Healthcare systems are on the tail-end of the biggest surge in activity in over a century. The surge has been met by unprecedented adoption and innovation across the entire industry. Based on my experience in the innovation ecosystem, here’s a look at what the industry will look like in the post-pandemic era.
As people started avoiding in-person doctor visits, telehealth and telemedicine were the natural recipients of increased patient demand. According to a report from S&P Global, telehealth patient volume increased 3,000 to 4,000 percent during the early months of Covid-19. Global venture capital funding for digital health companies shattered records with $6.3 billion in funding during the first half of 2020. Leading platforms such as Amwell – a global leader in providing telehealth solutions for patients and doctors – were in a prime position to service this demand. The company successfully went public during 2020.
Another medical startup, Doctor OnDemand, expanded its critical virtual medical services to 33 million Medicare Part B beneficiaries across all 50 U.S. states – helping make it a standard solution. Other telehealth solutions include public companies Teladoc and One Medical. Aside from traditional telehealth services, a new triage solution – one that allows people to interface with an artificial intelligence system before a human doctor – called 98point6 witnessed significant growth. This type of company is on the forefront of shifting to the use of artificial intelligence to triage patients using voice and image recognition.
We would be remiss not to mention the massive acceleration in vaccine development platforms that happened over the past year. The most notable names include Moderna and BioNTech, who both used mRNA platforms to bring the first Covid-19 vaccines to market in late 2020.
What many people don’t realize is that artificial intelligence is playing a major role in the development of these mRNA vaccines. We are now at the convergence of our greater understanding of artificial intelligence as well as genetic code. Other solutions that have emerged included the startup Lucira’s at-home Covid test, Finnish startup Oura’s smart ring for the early detection of a fever, and UC San Diego’s face mask sensor. These technologies will usher in a new era of innovation in biology both in terms of solving ongoing medical problems and designing entirely new organisms.
Startups that provide medical intelligence and information to patients via mobile applications have been on the forefront of the long-term shift in healthcare. One such startup is Sensely, a company using trusted content from the Mayo Clinic and the U.K.’s National Health Service as well as artificial intelligence to reduce the strain on the humans in the healthcare system. Sensely’s competitors include startups such as Babylon Health and ADA Health.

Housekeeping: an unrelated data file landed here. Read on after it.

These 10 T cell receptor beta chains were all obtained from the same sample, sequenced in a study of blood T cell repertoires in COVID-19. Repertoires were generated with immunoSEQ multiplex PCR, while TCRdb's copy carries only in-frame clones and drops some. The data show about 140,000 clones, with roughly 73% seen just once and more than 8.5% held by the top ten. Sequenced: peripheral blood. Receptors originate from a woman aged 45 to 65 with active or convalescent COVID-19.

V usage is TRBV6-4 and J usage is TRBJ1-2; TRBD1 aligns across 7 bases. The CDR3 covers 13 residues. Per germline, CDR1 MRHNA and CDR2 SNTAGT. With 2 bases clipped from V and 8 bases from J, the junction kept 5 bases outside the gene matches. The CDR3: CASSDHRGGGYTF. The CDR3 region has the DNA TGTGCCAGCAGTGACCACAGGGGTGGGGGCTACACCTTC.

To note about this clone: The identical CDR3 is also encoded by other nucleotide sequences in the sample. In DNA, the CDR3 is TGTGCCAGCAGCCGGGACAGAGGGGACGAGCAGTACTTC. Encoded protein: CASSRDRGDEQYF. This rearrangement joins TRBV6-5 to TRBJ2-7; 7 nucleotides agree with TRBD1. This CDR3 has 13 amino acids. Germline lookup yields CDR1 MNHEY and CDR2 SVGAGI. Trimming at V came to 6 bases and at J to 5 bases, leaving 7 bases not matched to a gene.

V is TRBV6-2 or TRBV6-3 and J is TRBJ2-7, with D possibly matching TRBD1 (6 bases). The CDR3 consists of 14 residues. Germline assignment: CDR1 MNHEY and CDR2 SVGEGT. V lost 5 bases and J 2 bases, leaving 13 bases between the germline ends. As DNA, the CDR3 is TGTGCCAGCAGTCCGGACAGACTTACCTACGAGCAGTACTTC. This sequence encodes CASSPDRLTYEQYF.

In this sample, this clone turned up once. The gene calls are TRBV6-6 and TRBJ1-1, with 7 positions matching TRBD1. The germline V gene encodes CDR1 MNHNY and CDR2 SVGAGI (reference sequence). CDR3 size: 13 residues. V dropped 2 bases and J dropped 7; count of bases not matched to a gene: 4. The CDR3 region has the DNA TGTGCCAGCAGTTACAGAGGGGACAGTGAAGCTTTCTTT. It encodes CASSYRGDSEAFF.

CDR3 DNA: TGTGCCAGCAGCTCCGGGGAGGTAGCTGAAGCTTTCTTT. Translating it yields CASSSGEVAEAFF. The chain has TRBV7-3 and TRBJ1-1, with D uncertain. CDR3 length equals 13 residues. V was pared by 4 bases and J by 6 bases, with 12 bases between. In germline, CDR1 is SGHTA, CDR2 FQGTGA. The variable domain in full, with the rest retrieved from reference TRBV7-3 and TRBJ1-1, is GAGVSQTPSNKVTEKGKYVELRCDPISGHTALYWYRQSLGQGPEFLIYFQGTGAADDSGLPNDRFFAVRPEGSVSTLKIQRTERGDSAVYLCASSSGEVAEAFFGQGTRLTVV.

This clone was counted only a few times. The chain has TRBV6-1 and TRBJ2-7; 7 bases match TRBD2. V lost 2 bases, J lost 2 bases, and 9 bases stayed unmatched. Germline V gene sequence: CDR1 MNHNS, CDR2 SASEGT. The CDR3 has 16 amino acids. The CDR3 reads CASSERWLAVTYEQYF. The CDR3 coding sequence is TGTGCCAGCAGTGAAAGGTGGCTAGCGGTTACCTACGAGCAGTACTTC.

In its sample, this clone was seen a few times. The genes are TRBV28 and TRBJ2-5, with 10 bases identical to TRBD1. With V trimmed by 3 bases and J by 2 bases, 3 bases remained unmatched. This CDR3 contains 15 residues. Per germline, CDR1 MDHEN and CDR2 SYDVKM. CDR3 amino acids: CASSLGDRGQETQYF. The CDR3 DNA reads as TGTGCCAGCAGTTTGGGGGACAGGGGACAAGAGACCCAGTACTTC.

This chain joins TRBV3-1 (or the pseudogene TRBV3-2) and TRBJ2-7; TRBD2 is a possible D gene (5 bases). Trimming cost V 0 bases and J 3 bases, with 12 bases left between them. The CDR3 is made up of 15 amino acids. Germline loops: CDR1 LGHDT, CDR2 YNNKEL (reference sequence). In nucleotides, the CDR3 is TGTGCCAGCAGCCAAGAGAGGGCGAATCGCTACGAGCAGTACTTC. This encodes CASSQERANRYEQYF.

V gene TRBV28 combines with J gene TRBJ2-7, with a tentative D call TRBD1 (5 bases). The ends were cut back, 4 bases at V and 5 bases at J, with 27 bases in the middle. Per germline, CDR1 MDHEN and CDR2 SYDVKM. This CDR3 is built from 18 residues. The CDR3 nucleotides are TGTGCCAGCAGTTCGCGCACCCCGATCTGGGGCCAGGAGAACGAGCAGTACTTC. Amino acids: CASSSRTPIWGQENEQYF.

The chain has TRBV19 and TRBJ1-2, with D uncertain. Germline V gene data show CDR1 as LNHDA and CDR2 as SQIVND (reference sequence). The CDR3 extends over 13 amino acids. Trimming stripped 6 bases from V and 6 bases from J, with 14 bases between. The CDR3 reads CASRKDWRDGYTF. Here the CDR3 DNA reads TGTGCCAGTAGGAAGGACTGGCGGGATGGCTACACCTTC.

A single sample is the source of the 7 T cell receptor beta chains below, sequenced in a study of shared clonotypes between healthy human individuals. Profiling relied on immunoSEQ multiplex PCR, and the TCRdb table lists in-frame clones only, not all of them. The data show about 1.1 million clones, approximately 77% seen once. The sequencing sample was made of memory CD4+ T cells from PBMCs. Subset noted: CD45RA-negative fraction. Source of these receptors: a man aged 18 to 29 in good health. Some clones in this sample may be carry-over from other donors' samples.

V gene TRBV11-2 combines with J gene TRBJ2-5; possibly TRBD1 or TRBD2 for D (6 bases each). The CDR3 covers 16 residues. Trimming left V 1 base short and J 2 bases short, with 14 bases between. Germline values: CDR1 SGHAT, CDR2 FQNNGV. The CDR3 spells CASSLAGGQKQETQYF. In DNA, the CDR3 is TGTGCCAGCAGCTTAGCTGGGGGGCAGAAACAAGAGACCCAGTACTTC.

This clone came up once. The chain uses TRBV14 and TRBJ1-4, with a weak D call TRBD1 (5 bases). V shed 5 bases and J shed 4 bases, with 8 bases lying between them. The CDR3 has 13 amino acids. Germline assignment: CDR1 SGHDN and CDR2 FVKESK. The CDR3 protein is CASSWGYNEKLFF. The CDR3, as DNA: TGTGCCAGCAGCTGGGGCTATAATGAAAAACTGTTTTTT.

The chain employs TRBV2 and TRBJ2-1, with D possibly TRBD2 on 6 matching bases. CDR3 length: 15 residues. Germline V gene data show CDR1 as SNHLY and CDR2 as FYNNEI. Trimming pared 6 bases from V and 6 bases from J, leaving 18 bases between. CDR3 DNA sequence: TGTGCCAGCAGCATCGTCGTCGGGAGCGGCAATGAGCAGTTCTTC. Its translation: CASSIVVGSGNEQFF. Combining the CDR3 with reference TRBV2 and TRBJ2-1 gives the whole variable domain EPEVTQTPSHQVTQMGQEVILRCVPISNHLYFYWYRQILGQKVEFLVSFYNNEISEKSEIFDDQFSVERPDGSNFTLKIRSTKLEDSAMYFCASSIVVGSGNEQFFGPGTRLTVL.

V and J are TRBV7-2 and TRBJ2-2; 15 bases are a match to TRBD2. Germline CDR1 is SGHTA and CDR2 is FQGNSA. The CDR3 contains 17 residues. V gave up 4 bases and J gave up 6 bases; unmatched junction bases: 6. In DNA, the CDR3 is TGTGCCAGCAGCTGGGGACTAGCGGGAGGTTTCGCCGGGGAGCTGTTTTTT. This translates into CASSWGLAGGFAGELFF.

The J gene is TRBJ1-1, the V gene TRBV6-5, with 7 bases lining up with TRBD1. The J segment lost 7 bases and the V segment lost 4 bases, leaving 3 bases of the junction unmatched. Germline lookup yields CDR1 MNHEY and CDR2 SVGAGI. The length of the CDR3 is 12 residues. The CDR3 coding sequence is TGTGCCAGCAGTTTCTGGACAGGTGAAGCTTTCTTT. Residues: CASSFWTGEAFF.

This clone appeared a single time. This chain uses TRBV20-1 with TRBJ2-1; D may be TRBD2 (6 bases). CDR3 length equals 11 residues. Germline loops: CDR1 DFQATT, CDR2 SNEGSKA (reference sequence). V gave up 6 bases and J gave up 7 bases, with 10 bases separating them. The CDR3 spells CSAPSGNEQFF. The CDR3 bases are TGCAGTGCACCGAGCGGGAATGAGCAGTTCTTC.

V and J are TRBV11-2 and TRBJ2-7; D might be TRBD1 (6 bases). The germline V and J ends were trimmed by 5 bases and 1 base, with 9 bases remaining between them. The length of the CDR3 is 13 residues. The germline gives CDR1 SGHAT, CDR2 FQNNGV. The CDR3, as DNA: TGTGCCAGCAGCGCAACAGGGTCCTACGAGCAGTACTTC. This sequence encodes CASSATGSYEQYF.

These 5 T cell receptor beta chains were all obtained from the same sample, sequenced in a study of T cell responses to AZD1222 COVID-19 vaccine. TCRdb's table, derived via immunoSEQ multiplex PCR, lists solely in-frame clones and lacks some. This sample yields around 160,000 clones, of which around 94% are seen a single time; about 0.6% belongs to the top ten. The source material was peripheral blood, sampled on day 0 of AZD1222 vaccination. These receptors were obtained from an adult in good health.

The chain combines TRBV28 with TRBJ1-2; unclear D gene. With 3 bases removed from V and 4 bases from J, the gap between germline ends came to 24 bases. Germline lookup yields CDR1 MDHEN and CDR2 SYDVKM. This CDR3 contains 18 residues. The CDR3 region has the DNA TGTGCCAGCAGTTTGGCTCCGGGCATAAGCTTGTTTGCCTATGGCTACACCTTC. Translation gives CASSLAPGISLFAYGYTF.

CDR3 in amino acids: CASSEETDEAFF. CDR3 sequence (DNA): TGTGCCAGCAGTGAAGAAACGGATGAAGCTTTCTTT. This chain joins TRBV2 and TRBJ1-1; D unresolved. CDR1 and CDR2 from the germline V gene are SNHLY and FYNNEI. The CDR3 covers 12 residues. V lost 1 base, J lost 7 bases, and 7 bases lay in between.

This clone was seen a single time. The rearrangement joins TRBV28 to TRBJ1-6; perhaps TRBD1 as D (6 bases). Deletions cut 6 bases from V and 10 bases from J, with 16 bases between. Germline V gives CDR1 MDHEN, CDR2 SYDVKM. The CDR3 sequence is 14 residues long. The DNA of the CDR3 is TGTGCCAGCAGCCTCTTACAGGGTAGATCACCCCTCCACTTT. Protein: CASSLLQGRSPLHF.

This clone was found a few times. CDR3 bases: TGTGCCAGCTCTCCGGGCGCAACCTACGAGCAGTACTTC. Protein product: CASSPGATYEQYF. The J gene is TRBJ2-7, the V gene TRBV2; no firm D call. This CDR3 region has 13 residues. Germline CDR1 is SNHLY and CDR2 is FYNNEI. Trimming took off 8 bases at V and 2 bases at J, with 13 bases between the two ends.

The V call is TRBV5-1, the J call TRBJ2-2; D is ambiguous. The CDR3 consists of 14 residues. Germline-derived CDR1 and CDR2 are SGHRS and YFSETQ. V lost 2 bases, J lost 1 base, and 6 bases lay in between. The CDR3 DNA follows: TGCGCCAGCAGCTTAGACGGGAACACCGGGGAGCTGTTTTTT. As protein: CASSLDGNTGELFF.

Another interesting international startup is Indonesia-based Alodokter, the #4 global medical app which lists crowdsourced medical information; it has witnessed a surge in activity across the country with over 270 million people. Similar solutions to Alodokter include Halodoc and Klikdokter. Governments throughout Southeast Asia have invested to support digital platforms and testing capabilities.
These innovative companies highlight a permanent shift in patient behavior toward first looking to online and mobile sources of trusted, crowdsourced, and AI-generated healthcare content prior to talking a doctor.
Another shift that will likely sustain post-pandemic is the movement toward preventative care instead of reactive care. A few startups including 23andMe and Color are using genetic data to help doctors and consumers make lifestyle changes to prevent future diseases. Early in 2020, Color partnered with Perkin and the state of California to provide testing solutions using its genetics lab infrastructure; the company is now powering up to 150,000 tests per day. This February, HSE University researchers became the first to discover a genetic predisposition to severe Covid-19. International startups similar to 23andMe and Color include Prenetics in Hong Kong and Nala Genetics in Indonesia.
Other gamechangers include autonomous robotics solutions like Nuro or Starship Technologies that can deliver medications and contactless diagnostic solutions. An innovative solution designed around preventative healthcare is the startup Forward; the company is using the combination of all the technologies and solutions mentioned above to reimagine the doctor’s office.
We anticipate that there will be many more wholistic solutions at scale that combine curated content, AI-triage, genetic screening, remote point of care diagnostics solutions, telehealth, and telemedicine.
There’s little doubt that 2020 marked the beginning of a massive and permanent shift in the way that people interact with and experience healthcare. Post-pandemic healthcare will be more personalized, will capitalize on artificial intelligence, and will focus more on preventative care to the benefit of consumers and providers.